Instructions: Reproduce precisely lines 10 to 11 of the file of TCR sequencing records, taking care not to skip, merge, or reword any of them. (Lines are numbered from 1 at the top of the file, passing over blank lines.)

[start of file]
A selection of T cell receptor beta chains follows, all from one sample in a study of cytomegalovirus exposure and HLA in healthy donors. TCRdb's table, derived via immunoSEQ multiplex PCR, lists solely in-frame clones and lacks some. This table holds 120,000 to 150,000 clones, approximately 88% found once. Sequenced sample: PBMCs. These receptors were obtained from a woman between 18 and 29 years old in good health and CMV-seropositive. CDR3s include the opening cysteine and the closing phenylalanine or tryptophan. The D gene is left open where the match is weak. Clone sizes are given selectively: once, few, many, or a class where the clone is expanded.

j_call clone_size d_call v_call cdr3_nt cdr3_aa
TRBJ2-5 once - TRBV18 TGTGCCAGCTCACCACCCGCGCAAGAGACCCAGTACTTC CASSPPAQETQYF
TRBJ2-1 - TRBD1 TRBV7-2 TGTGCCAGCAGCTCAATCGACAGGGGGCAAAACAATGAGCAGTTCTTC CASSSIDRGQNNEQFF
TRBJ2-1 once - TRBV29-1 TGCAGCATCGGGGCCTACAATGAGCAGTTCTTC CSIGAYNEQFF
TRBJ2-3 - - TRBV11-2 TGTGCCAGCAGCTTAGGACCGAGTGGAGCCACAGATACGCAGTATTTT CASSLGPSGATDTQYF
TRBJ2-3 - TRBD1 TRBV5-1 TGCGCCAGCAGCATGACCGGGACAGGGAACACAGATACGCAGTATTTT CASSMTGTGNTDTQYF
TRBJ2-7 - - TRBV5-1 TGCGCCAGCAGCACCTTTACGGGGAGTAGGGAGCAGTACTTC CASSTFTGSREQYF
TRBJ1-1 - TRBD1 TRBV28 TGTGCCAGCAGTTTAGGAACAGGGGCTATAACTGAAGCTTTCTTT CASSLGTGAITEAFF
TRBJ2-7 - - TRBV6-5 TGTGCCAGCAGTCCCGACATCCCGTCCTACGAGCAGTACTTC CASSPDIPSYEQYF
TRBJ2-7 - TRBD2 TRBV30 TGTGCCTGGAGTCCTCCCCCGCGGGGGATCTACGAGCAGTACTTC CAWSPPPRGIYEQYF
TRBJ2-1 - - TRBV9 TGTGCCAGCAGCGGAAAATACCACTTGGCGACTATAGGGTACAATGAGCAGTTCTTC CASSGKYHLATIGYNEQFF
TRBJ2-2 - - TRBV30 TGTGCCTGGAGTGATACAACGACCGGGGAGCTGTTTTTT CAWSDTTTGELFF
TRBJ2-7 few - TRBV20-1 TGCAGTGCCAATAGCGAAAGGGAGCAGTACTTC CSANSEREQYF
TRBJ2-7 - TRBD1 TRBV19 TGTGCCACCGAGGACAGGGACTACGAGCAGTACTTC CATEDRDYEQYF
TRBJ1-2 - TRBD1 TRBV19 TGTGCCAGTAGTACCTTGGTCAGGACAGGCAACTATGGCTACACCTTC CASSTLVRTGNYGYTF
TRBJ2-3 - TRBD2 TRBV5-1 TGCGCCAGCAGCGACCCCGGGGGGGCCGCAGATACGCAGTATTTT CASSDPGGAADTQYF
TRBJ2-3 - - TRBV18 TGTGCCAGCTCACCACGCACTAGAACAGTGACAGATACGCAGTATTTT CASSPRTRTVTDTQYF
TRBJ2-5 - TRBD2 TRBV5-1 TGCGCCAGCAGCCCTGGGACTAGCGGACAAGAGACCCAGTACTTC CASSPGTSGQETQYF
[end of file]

TRBJ2-7 - - TRBV6-5 TGTGCCAGCAGTCCCGACATCCCGTCCTACGAGCAGTACTTC CASSPDIPSYEQYF
TRBJ2-7 - TRBD2 TRBV30 TGTGCCTGGAGTCCTCCCCCGCGGGGGATCTACGAGCAGTACTTC CAWSPPPRGIYEQYF